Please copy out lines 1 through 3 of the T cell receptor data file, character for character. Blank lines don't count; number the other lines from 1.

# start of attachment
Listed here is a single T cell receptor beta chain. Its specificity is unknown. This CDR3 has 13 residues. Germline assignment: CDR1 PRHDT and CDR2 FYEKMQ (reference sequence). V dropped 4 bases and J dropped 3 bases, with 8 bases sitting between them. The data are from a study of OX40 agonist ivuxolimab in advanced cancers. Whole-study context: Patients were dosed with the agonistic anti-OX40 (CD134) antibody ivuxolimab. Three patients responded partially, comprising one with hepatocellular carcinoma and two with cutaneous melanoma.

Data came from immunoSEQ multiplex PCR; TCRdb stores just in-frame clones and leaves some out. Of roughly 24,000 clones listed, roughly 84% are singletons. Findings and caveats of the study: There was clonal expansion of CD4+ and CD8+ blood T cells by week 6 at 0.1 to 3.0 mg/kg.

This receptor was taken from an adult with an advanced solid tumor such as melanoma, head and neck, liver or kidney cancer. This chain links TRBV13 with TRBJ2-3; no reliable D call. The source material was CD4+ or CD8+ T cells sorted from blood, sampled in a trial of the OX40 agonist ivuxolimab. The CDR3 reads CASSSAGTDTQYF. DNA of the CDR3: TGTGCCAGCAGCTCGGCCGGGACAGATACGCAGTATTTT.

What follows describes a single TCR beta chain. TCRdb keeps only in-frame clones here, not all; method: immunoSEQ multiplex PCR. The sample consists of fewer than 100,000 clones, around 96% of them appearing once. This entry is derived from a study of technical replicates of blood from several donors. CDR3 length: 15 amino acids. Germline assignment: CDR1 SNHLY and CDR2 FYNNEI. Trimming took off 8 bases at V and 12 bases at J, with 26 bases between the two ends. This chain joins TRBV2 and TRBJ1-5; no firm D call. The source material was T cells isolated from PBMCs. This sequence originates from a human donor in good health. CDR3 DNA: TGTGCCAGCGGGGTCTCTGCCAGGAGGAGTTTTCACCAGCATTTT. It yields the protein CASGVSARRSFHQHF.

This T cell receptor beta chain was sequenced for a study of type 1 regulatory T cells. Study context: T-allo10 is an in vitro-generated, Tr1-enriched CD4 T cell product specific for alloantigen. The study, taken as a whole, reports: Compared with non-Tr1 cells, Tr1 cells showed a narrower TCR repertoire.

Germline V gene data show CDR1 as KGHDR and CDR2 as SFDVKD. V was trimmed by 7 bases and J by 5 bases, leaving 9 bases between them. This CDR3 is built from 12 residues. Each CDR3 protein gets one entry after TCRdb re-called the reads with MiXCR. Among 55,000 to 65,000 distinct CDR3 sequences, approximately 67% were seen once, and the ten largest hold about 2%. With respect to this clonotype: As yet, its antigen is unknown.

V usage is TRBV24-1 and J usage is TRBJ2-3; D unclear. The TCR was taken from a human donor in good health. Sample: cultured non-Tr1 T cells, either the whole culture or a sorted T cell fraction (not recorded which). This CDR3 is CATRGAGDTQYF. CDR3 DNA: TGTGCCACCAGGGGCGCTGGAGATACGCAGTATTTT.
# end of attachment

Listed here is a single T cell receptor beta chain. Its specificity is unknown. This CDR3 has 13 residues. Germline assignment: CDR1 PRHDT and CDR2 FYEKMQ (reference sequence). V dropped 4 bases and J dropped 3 bases, with 8 bases sitting between them. The data are from a study of OX40 agonist ivuxolimab in advanced cancers. Whole-study context: Patients were dosed with the agonistic anti-OX40 (CD134) antibody ivuxolimab. Three patients responded partially, comprising one with hepatocellular carcinoma and two with cutaneous melanoma.

Data came from immunoSEQ multiplex PCR; TCRdb stores just in-frame clones and leaves some out. Of roughly 24,000 clones listed, roughly 84% are singletons. Findings and caveats of the study: There was clonal expansion of CD4+ and CD8+ blood T cells by week 6 at 0.1 to 3.0 mg/kg.

This receptor was taken from an adult with an advanced solid tumor such as melanoma, head and neck, liver or kidney cancer. This chain links TRBV13 with TRBJ2-3; no reliable D call. The source material was CD4+ or CD8+ T cells sorted from blood, sampled in a trial of the OX40 agonist ivuxolimab. The CDR3 reads CASSSAGTDTQYF. DNA of the CDR3: TGTGCCAGCAGCTCGGCCGGGACAGATACGCAGTATTTT.